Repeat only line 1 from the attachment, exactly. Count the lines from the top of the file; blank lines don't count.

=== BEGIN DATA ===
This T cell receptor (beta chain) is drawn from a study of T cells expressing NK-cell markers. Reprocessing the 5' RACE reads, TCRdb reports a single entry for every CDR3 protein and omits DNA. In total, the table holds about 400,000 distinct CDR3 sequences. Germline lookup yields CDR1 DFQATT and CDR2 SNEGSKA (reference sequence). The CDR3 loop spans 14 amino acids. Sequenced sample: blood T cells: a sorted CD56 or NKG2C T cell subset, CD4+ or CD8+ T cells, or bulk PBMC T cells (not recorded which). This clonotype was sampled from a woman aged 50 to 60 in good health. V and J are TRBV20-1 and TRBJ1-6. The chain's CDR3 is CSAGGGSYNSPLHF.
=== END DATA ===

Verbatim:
This T cell receptor (beta chain) is drawn from a study of T cells expressing NK-cell markers. Reprocessing the 5' RACE reads, TCRdb reports a single entry for every CDR3 protein and omits DNA. In total, the table holds about 400,000 distinct CDR3 sequences. Germline lookup yields CDR1 DFQATT and CDR2 SNEGSKA (reference sequence). The CDR3 loop spans 14 amino acids. Sequenced sample: blood T cells: a sorted CD56 or NKG2C T cell subset, CD4+ or CD8+ T cells, or bulk PBMC T cells (not recorded which). This clonotype was sampled from a woman aged 50 to 60 in good health. V and J are TRBV20-1 and TRBJ1-6. The chain's CDR3 is CSAGGGSYNSPLHF.